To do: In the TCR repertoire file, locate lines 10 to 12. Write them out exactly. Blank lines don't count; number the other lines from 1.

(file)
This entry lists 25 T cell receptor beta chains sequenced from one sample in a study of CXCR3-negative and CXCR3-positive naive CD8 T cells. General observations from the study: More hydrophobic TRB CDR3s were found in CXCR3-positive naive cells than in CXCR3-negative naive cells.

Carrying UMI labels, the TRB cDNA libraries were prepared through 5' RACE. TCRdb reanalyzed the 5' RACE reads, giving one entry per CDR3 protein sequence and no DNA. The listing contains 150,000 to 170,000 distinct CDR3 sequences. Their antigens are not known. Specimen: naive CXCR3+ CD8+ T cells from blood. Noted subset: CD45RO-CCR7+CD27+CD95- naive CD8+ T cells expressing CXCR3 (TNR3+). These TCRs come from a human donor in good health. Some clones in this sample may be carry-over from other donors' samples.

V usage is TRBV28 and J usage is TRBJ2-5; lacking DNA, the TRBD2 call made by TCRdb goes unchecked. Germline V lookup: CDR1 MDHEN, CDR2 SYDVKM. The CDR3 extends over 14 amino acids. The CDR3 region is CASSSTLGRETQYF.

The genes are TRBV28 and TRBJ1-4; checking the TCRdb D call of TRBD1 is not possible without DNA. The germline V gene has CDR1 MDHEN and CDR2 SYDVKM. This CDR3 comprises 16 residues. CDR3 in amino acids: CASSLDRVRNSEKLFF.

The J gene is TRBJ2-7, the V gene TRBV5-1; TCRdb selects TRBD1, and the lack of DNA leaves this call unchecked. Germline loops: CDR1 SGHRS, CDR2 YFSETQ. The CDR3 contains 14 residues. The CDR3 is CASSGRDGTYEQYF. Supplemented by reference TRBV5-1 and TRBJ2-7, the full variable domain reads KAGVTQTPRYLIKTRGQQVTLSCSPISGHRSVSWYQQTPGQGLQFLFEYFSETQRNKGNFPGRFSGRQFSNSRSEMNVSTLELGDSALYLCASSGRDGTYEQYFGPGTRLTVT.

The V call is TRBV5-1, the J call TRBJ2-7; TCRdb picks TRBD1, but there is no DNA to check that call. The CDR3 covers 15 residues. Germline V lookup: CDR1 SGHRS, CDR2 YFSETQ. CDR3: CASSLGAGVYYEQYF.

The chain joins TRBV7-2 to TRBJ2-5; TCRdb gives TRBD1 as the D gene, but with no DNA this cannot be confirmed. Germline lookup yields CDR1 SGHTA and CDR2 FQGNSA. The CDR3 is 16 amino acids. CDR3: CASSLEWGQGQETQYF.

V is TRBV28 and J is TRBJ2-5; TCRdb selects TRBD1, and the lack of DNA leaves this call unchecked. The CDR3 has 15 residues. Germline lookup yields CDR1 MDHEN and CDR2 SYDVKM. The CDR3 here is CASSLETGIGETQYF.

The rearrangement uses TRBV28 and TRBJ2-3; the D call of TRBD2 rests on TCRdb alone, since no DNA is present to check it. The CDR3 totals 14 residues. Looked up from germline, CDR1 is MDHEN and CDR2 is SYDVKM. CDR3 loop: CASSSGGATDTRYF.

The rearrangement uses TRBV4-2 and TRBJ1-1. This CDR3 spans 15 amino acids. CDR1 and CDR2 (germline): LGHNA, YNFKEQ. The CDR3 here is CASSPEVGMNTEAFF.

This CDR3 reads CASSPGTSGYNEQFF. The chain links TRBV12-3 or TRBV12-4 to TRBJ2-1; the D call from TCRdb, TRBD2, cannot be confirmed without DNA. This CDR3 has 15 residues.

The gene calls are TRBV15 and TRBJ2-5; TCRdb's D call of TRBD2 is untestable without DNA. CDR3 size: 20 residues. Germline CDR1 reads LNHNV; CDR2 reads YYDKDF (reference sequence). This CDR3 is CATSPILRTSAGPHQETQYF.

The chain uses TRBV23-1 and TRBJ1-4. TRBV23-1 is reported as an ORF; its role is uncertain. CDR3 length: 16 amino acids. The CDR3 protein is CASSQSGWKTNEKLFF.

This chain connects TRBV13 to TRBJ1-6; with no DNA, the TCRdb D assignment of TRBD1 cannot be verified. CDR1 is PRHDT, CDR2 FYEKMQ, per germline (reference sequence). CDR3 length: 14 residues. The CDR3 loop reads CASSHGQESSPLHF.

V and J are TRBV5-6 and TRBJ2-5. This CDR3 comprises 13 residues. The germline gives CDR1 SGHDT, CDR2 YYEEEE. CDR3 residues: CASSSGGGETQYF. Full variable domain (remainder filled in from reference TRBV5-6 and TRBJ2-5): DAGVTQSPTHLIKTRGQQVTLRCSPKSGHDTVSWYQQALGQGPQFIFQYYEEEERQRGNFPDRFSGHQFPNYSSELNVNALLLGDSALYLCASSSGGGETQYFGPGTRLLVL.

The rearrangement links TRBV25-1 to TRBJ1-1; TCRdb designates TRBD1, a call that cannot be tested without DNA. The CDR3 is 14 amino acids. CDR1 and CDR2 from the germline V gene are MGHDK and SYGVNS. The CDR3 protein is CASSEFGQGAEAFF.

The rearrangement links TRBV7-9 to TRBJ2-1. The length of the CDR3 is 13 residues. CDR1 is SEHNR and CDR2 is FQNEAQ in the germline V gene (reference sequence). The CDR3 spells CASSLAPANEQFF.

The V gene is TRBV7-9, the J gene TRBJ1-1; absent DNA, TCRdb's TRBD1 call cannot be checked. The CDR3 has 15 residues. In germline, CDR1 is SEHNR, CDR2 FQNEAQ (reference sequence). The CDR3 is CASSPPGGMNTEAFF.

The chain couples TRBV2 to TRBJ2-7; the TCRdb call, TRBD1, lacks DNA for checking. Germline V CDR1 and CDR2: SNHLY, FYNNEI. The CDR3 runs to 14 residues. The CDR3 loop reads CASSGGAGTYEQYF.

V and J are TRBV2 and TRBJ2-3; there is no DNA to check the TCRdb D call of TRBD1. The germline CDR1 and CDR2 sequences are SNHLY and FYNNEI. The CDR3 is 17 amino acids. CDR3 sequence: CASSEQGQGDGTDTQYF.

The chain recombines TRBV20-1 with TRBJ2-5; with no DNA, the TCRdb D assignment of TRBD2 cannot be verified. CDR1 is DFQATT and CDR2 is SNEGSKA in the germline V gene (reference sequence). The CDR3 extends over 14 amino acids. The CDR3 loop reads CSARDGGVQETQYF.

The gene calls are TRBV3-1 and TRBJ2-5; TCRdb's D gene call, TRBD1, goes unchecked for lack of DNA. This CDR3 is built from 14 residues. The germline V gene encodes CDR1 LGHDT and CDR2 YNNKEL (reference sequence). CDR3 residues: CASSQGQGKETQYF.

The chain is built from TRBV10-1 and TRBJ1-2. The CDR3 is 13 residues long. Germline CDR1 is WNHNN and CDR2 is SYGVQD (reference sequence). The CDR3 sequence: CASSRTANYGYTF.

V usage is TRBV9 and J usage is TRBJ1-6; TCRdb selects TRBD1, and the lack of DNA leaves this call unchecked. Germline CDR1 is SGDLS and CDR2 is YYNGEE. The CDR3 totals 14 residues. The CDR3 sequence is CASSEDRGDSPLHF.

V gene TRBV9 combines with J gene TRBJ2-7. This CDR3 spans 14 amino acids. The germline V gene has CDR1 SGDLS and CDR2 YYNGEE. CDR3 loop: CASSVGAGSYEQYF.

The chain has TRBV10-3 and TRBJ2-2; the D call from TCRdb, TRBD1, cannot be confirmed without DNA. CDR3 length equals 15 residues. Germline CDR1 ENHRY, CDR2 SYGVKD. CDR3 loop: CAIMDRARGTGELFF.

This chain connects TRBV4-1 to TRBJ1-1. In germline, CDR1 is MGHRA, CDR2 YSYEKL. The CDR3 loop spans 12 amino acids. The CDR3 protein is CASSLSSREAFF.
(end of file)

The rearrangement uses TRBV4-2 and TRBJ1-1. This CDR3 spans 15 amino acids. CDR1 and CDR2 (germline): LGHNA, YNFKEQ. The CDR3 here is CASSPEVGMNTEAFF.

This CDR3 reads CASSPGTSGYNEQFF. The chain links TRBV12-3 or TRBV12-4 to TRBJ2-1; the D call from TCRdb, TRBD2, cannot be confirmed without DNA. This CDR3 has 15 residues.

The gene calls are TRBV15 and TRBJ2-5; TCRdb's D call of TRBD2 is untestable without DNA. CDR3 size: 20 residues. Germline CDR1 reads LNHNV; CDR2 reads YYDKDF (reference sequence). This CDR3 is CATSPILRTSAGPHQETQYF.